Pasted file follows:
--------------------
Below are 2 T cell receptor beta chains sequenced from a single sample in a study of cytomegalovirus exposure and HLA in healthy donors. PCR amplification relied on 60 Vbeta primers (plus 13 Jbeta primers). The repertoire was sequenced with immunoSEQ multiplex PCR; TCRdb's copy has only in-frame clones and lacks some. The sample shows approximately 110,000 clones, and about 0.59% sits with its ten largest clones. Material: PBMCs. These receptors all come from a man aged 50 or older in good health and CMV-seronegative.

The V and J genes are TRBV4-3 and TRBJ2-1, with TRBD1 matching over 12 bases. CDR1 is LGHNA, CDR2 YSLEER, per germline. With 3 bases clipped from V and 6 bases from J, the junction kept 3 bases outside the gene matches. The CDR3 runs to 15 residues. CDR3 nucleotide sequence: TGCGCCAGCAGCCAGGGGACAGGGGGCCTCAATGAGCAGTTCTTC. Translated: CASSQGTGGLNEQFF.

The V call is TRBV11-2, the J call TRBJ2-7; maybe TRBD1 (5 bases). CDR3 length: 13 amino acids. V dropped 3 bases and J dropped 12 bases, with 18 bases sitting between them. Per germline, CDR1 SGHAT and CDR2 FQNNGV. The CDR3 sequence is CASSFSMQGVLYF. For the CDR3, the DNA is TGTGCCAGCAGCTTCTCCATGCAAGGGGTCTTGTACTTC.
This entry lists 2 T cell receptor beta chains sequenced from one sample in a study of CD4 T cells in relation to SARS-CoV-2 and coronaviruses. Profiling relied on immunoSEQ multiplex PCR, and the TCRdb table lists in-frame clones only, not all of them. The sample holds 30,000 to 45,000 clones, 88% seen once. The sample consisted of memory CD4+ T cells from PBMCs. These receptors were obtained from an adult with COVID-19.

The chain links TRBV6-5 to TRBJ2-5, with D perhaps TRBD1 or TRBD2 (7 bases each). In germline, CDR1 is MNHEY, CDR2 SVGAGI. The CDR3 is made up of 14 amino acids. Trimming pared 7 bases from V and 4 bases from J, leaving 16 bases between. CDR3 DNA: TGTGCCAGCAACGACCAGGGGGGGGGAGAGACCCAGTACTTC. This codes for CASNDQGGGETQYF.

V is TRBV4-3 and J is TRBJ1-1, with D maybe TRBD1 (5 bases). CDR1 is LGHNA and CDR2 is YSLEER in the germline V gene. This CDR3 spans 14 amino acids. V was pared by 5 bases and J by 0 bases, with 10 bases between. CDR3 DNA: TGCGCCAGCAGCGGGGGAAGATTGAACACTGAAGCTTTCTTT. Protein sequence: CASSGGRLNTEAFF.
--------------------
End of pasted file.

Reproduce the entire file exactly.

Below are 2 T cell receptor beta chains sequenced from a single sample in a study of cytomegalovirus exposure and HLA in healthy donors. PCR amplification relied on 60 Vbeta primers (plus 13 Jbeta primers). The repertoire was sequenced with immunoSEQ multiplex PCR; TCRdb's copy has only in-frame clones and lacks some. The sample shows approximately 110,000 clones, and about 0.59% sits with its ten largest clones. Material: PBMCs. These receptors all come from a man aged 50 or older in good health and CMV-seronegative.

The V and J genes are TRBV4-3 and TRBJ2-1, with TRBD1 matching over 12 bases. CDR1 is LGHNA, CDR2 YSLEER, per germline. With 3 bases clipped from V and 6 bases from J, the junction kept 3 bases outside the gene matches. The CDR3 runs to 15 residues. CDR3 nucleotide sequence: TGCGCCAGCAGCCAGGGGACAGGGGGCCTCAATGAGCAGTTCTTC. Translated: CASSQGTGGLNEQFF.

The V call is TRBV11-2, the J call TRBJ2-7; maybe TRBD1 (5 bases). CDR3 length: 13 amino acids. V dropped 3 bases and J dropped 12 bases, with 18 bases sitting between them. Per germline, CDR1 SGHAT and CDR2 FQNNGV. The CDR3 sequence is CASSFSMQGVLYF. For the CDR3, the DNA is TGTGCCAGCAGCTTCTCCATGCAAGGGGTCTTGTACTTC.
This entry lists 2 T cell receptor beta chains sequenced from one sample in a study of CD4 T cells in relation to SARS-CoV-2 and coronaviruses. Profiling relied on immunoSEQ multiplex PCR, and the TCRdb table lists in-frame clones only, not all of them. The sample holds 30,000 to 45,000 clones, 88% seen once. The sample consisted of memory CD4+ T cells from PBMCs. These receptors were obtained from an adult with COVID-19.

The chain links TRBV6-5 to TRBJ2-5, with D perhaps TRBD1 or TRBD2 (7 bases each). In germline, CDR1 is MNHEY, CDR2 SVGAGI. The CDR3 is made up of 14 amino acids. Trimming pared 7 bases from V and 4 bases from J, leaving 16 bases between. CDR3 DNA: TGTGCCAGCAACGACCAGGGGGGGGGAGAGACCCAGTACTTC. This codes for CASNDQGGGETQYF.

V is TRBV4-3 and J is TRBJ1-1, with D maybe TRBD1 (5 bases). CDR1 is LGHNA and CDR2 is YSLEER in the germline V gene. This CDR3 spans 14 amino acids. V was pared by 5 bases and J by 0 bases, with 10 bases between. CDR3 DNA: TGCGCCAGCAGCGGGGGAAGATTGAACACTGAAGCTTTCTTT. Protein sequence: CASSGGRLNTEAFF.